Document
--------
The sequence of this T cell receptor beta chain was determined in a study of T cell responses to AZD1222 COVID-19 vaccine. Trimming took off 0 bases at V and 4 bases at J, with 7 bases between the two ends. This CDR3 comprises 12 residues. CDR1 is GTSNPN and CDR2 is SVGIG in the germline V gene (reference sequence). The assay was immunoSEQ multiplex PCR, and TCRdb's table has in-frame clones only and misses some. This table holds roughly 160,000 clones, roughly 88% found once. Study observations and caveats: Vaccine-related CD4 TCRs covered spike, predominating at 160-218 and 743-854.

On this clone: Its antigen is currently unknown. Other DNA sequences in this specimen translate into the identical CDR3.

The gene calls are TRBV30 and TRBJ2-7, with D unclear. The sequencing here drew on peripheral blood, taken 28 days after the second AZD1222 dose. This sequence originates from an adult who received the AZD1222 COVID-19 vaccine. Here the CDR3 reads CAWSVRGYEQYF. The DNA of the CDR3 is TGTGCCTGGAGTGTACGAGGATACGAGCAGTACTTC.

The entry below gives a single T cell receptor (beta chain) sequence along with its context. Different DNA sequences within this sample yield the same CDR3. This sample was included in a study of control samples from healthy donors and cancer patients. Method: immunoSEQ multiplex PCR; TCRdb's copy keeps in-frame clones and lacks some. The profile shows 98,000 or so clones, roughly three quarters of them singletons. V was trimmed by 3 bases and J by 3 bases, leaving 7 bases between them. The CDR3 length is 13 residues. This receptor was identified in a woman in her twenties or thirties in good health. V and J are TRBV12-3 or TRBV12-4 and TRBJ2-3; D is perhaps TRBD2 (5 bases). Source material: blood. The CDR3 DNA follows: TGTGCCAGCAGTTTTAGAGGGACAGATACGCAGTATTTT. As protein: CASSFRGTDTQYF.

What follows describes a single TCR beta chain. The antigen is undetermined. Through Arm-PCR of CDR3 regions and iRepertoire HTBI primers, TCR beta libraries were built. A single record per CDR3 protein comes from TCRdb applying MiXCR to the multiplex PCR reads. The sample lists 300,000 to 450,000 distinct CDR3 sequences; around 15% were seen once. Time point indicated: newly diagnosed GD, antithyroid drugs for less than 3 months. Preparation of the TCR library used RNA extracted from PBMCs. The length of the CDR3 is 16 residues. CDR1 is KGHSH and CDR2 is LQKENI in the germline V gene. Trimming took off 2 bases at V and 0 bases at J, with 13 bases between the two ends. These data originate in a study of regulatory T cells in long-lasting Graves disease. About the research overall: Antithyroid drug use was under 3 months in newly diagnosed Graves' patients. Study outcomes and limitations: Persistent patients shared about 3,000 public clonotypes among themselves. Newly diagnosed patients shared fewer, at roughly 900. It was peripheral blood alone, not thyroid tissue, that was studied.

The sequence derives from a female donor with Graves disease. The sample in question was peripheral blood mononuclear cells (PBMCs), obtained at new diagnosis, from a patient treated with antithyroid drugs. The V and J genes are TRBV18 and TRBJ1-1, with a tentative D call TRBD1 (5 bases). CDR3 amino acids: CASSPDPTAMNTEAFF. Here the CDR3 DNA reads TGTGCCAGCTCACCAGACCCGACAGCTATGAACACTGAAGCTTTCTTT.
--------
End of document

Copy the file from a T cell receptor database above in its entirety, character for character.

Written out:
The sequence of this T cell receptor beta chain was determined in a study of T cell responses to AZD1222 COVID-19 vaccine. Trimming took off 0 bases at V and 4 bases at J, with 7 bases between the two ends. This CDR3 comprises 12 residues. CDR1 is GTSNPN and CDR2 is SVGIG in the germline V gene (reference sequence). The assay was immunoSEQ multiplex PCR, and TCRdb's table has in-frame clones only and misses some. This table holds roughly 160,000 clones, roughly 88% found once. Study observations and caveats: Vaccine-related CD4 TCRs covered spike, predominating at 160-218 and 743-854.

On this clone: Its antigen is currently unknown. Other DNA sequences in this specimen translate into the identical CDR3.

The gene calls are TRBV30 and TRBJ2-7, with D unclear. The sequencing here drew on peripheral blood, taken 28 days after the second AZD1222 dose. This sequence originates from an adult who received the AZD1222 COVID-19 vaccine. Here the CDR3 reads CAWSVRGYEQYF. The DNA of the CDR3 is TGTGCCTGGAGTGTACGAGGATACGAGCAGTACTTC.

The entry below gives a single T cell receptor (beta chain) sequence along with its context. Different DNA sequences within this sample yield the same CDR3. This sample was included in a study of control samples from healthy donors and cancer patients. Method: immunoSEQ multiplex PCR; TCRdb's copy keeps in-frame clones and lacks some. The profile shows 98,000 or so clones, roughly three quarters of them singletons. V was trimmed by 3 bases and J by 3 bases, leaving 7 bases between them. The CDR3 length is 13 residues. This receptor was identified in a woman in her twenties or thirties in good health. V and J are TRBV12-3 or TRBV12-4 and TRBJ2-3; D is perhaps TRBD2 (5 bases). Source material: blood. The CDR3 DNA follows: TGTGCCAGCAGTTTTAGAGGGACAGATACGCAGTATTTT. As protein: CASSFRGTDTQYF.

What follows describes a single TCR beta chain. The antigen is undetermined. Through Arm-PCR of CDR3 regions and iRepertoire HTBI primers, TCR beta libraries were built. A single record per CDR3 protein comes from TCRdb applying MiXCR to the multiplex PCR reads. The sample lists 300,000 to 450,000 distinct CDR3 sequences; around 15% were seen once. Time point indicated: newly diagnosed GD, antithyroid drugs for less than 3 months. Preparation of the TCR library used RNA extracted from PBMCs. The length of the CDR3 is 16 residues. CDR1 is KGHSH and CDR2 is LQKENI in the germline V gene. Trimming took off 2 bases at V and 0 bases at J, with 13 bases between the two ends. These data originate in a study of regulatory T cells in long-lasting Graves disease. About the research overall: Antithyroid drug use was under 3 months in newly diagnosed Graves' patients. Study outcomes and limitations: Persistent patients shared about 3,000 public clonotypes among themselves. Newly diagnosed patients shared fewer, at roughly 900. It was peripheral blood alone, not thyroid tissue, that was studied.

The sequence derives from a female donor with Graves disease. The sample in question was peripheral blood mononuclear cells (PBMCs), obtained at new diagnosis, from a patient treated with antithyroid drugs. The V and J genes are TRBV18 and TRBJ1-1, with a tentative D call TRBD1 (5 bases). CDR3 amino acids: CASSPDPTAMNTEAFF. Here the CDR3 DNA reads TGTGCCAGCTCACCAGACCCGACAGCTATGAACACTGAAGCTTTCTTT.